Hazelwood Lodge

“The house has a relaxing atmosphere with a cosy lounge area” - AA Inspector

LOCATION

BALLYVAUGHAN, COUNTY CLARE

Official Rating
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Our Inspector's View

Located just one kilometre south of the coastal village of Ballyvaughan, Hazelwood Lodge is the family home of three generations of the Sweeney family and their dog, Donny. The unassuming frontage belies the airiness and quality that lies within. Bedrooms are spacious, with high quality furnishings and wonderfully comfortable beds. There is a relaxing lounge area with a terrace at the rear to catch the last of the evening sun. Having two experienced chefs in the family ensures that breakfast here is a real highlight, featuring some interesting and healthy options, together with home-baking and hand-made preserves. Dinner can be served to groups by prior arrangement.

Awards, Accolades & welcome Schemes

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4 Star Guest Accommodation
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Breakfast Award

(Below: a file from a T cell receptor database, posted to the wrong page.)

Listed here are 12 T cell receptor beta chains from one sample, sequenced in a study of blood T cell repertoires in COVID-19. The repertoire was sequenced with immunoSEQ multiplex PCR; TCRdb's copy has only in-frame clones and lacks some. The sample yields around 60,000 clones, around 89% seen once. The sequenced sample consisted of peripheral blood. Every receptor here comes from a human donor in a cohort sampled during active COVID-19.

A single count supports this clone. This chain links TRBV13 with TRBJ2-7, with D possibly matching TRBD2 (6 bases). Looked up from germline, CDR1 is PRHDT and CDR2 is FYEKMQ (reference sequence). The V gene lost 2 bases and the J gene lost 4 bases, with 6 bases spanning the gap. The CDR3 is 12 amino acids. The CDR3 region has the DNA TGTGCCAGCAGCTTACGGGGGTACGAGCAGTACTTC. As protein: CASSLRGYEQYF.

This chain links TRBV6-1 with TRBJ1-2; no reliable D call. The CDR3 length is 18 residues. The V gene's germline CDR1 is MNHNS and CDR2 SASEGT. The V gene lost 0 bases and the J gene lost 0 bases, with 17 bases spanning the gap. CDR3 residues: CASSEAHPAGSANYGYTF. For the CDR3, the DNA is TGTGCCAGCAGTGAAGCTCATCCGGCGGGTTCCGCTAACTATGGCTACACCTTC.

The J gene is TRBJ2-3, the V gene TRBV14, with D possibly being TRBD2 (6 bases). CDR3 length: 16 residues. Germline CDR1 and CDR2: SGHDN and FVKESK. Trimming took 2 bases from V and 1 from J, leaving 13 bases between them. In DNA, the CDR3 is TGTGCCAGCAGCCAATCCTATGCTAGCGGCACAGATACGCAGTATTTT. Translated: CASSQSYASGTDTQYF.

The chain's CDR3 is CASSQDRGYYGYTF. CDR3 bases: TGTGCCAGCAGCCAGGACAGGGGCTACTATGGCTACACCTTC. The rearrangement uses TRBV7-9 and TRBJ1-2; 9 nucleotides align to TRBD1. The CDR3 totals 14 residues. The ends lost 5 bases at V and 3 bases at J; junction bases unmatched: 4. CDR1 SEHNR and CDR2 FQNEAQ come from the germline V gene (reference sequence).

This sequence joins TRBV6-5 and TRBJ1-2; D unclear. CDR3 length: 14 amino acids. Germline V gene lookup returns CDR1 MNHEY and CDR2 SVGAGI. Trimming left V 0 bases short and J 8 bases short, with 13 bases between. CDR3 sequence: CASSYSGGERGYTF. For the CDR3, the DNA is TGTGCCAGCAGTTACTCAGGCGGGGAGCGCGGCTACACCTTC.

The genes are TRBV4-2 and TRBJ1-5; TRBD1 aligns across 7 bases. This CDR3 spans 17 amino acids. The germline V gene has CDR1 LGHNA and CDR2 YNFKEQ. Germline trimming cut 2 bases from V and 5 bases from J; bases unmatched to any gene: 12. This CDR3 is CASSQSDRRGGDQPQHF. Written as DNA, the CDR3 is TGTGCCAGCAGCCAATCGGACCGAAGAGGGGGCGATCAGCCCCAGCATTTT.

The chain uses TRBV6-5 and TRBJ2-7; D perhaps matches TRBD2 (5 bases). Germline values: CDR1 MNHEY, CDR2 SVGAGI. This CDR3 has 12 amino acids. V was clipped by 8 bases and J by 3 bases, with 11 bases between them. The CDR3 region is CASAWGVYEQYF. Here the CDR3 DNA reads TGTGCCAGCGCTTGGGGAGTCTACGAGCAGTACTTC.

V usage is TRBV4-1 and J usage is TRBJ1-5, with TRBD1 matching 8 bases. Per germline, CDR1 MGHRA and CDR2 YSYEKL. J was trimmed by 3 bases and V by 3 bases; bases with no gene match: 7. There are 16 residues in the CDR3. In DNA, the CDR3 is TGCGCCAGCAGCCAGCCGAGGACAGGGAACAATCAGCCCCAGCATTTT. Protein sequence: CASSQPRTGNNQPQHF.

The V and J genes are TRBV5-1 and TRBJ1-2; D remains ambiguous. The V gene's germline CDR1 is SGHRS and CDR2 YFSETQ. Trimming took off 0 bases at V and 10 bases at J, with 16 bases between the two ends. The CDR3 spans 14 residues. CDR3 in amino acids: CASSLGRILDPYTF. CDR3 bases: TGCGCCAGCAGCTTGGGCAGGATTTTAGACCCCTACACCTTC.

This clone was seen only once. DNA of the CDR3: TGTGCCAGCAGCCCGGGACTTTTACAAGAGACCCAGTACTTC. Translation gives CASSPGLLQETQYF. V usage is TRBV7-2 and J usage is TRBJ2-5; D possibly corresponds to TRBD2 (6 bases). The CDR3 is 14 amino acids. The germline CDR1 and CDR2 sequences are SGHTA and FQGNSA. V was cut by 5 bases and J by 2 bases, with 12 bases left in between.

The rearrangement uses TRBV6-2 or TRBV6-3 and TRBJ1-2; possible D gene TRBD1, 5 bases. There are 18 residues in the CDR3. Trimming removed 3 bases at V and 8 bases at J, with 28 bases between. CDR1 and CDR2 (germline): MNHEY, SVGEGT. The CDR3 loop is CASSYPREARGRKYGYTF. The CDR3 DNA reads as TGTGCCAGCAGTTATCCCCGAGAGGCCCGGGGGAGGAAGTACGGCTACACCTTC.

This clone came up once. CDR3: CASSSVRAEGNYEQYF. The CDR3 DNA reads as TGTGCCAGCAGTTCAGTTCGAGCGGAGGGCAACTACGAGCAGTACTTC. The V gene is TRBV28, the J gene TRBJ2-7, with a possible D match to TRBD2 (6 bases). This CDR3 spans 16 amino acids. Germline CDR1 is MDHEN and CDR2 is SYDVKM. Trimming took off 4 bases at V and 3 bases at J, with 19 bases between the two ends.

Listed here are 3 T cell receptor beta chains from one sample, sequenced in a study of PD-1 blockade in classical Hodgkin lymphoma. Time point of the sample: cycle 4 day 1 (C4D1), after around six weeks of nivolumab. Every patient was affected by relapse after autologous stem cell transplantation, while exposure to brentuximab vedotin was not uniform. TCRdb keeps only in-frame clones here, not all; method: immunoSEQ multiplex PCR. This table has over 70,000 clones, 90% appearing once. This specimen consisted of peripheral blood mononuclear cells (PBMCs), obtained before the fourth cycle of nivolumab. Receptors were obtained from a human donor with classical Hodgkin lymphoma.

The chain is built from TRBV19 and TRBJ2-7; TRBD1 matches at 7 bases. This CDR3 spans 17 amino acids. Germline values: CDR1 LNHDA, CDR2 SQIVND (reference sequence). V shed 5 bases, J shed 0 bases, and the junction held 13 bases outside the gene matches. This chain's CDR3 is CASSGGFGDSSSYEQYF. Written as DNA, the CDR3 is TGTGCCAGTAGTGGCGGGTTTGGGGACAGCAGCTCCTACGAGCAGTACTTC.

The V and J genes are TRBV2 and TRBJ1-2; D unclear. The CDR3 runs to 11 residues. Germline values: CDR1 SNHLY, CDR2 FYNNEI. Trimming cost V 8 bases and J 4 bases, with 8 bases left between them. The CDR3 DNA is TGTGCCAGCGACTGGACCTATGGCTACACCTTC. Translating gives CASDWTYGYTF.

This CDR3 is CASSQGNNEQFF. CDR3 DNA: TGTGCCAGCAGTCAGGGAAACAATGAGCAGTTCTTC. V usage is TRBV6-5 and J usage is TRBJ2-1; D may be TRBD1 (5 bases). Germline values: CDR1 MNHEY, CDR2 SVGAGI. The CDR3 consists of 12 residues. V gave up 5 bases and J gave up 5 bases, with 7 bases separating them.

Hazelwood Lodge
BALLYVAUGHAN, COUNTY CLARE, H91 WK18
Phone : 065 7077092

Features

Rooms
  • Rooms 8
  • Family bedrooms: 4
  • Bedrooms ground: 2
Children
  • Children welcome
  • Babysitting service
  • Cots provided
  • Children's play area
  • High chairs
Facilities
  • Satellite TV
  • Free TV
  • Wifi
  • Lounge without TV
  • Open parking
Weddings
  • Maximum number of guests: f

About The area

Discover County Clare

If you’re hoping to get married, but don’t have a partner, Lisdoonvarna in County Clare may be the place to start. Each year, this 19th-century spa town is home to a matchmaking festival. Tens of thousands of people come from all over the world to look for a partner, a good time, dancing, and live music; not necessarily all at once, or in that order.

The other thing you should come to Clare for, – although it isn’t quite as much of a craic – is The Burren, a place like nowhere else in Ireland. From the northwest corner of County Clare it rises as a cluster of grey-domed hills with terraced sides, whose western feet slope to the sea at Galway Bay. There are no bogs and very few pastures. Instead there are huge pavements of limestone called clints, their vertical fissures known locally as grimes. However bleak it appears, it is home to some wonderful plant life and there is evidence that people settled here as long ago as the Stone Age. Villages are scattered around the fringes: Ballyvaughan on the north coast, Doolin and Lisdoonvarna to the west, and Kilfenora with its Burren Visitor Centre in the south.

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